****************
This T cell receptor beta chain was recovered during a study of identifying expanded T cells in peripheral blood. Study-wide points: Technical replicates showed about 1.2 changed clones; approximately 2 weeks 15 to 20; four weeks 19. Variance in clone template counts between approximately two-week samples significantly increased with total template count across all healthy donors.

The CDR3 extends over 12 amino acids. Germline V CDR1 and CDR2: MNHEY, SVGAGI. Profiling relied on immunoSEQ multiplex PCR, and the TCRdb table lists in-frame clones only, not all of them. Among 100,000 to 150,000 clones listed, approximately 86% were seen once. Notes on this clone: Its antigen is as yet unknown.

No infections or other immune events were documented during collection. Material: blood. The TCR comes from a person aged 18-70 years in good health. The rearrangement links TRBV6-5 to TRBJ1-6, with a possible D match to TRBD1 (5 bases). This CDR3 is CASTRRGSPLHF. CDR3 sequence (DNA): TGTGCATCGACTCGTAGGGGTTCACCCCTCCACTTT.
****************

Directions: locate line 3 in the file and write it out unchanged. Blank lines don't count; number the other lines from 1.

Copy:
No infections or other immune events were documented during collection. Material: blood. The TCR comes from a person aged 18-70 years in good health. The rearrangement links TRBV6-5 to TRBJ1-6, with a possible D match to TRBD1 (5 bases). This CDR3 is CASTRRGSPLHF. CDR3 sequence (DNA): TGTGCATCGACTCGTAGGGGTTCACCCCTCCACTTT.